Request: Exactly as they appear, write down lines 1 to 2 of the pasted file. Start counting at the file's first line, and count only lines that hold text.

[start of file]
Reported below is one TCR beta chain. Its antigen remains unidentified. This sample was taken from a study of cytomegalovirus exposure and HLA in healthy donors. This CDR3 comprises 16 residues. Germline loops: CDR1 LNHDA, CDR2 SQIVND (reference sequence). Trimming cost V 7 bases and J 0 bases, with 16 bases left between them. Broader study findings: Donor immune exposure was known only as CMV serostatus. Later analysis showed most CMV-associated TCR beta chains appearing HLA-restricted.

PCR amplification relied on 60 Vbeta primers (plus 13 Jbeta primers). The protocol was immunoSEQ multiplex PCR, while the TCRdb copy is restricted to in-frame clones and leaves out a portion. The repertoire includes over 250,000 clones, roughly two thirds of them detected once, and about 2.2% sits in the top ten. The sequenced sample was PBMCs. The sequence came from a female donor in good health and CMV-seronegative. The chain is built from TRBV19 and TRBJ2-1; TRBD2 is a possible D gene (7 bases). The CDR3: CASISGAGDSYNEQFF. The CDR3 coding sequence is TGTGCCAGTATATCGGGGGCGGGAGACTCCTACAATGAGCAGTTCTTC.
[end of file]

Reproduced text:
Reported below is one TCR beta chain. Its antigen remains unidentified. This sample was taken from a study of cytomegalovirus exposure and HLA in healthy donors. This CDR3 comprises 16 residues. Germline loops: CDR1 LNHDA, CDR2 SQIVND (reference sequence). Trimming cost V 7 bases and J 0 bases, with 16 bases left between them. Broader study findings: Donor immune exposure was known only as CMV serostatus. Later analysis showed most CMV-associated TCR beta chains appearing HLA-restricted.

PCR amplification relied on 60 Vbeta primers (plus 13 Jbeta primers). The protocol was immunoSEQ multiplex PCR, while the TCRdb copy is restricted to in-frame clones and leaves out a portion. The repertoire includes over 250,000 clones, roughly two thirds of them detected once, and about 2.2% sits in the top ten. The sequenced sample was PBMCs. The sequence came from a female donor in good health and CMV-seronegative. The chain is built from TRBV19 and TRBJ2-1; TRBD2 is a possible D gene (7 bases). The CDR3: CASISGAGDSYNEQFF. The CDR3 coding sequence is TGTGCCAGTATATCGGGGGCGGGAGACTCCTACAATGAGCAGTTCTTC.